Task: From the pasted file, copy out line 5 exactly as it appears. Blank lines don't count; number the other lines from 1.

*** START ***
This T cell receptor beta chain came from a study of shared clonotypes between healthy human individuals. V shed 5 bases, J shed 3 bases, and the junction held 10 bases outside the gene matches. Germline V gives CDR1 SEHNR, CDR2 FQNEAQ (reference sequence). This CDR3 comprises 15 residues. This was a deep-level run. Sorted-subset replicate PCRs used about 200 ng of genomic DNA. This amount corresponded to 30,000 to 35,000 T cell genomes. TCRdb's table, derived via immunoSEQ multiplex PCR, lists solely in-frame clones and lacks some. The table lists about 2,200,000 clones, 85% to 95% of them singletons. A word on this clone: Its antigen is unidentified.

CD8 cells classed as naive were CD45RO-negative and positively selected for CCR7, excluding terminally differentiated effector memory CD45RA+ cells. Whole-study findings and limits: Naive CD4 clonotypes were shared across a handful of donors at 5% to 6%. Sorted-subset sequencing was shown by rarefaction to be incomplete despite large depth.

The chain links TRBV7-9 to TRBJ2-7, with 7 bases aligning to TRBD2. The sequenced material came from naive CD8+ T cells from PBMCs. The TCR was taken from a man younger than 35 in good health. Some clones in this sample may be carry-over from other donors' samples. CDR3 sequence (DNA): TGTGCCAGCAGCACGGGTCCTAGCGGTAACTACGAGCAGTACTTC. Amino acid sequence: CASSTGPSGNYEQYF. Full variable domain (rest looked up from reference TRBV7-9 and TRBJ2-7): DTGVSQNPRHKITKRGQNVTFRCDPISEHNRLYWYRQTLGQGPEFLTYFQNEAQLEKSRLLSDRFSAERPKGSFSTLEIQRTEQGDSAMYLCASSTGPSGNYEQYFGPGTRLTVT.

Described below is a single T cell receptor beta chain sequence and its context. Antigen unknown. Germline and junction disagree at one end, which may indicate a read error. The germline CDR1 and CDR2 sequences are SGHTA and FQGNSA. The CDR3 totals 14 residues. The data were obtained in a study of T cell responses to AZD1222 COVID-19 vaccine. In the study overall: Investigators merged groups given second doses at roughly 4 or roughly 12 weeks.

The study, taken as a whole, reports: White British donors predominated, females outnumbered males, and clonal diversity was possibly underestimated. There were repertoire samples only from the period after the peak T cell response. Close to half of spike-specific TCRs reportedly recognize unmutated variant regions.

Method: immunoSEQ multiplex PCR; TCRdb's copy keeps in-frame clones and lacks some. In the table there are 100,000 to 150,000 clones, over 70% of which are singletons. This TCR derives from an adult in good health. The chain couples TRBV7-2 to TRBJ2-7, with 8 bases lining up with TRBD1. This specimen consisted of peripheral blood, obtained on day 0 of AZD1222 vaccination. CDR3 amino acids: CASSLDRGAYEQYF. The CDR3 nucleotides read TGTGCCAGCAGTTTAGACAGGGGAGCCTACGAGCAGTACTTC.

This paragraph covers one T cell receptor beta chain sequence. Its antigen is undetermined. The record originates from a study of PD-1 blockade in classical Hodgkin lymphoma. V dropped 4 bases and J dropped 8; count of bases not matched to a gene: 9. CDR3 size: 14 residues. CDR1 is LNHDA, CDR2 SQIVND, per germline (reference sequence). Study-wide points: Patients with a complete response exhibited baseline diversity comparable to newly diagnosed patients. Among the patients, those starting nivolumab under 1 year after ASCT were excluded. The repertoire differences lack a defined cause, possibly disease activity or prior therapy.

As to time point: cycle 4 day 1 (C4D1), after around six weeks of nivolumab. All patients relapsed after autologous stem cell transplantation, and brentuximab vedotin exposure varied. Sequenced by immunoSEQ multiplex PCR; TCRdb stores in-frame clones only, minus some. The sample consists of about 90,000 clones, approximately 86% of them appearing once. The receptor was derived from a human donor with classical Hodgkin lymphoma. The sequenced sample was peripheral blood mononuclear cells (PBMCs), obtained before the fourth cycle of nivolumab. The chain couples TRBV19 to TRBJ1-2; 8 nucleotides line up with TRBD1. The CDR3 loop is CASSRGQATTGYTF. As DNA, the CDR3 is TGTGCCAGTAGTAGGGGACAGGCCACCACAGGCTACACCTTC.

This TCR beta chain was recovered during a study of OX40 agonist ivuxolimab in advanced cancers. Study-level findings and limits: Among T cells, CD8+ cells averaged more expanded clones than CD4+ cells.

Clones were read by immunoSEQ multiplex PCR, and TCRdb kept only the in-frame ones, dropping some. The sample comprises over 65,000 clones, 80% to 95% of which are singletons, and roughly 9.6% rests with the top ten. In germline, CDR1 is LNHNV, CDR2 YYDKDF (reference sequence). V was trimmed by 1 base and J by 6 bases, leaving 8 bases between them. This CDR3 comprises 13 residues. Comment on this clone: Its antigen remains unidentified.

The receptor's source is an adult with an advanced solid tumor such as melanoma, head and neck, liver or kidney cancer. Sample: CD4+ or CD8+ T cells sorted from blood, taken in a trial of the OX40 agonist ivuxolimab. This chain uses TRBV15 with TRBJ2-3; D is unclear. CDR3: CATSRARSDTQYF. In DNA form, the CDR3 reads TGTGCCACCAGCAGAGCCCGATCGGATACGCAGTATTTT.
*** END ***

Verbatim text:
The study, taken as a whole, reports: White British donors predominated, females outnumbered males, and clonal diversity was possibly underestimated. There were repertoire samples only from the period after the peak T cell response. Close to half of spike-specific TCRs reportedly recognize unmutated variant regions.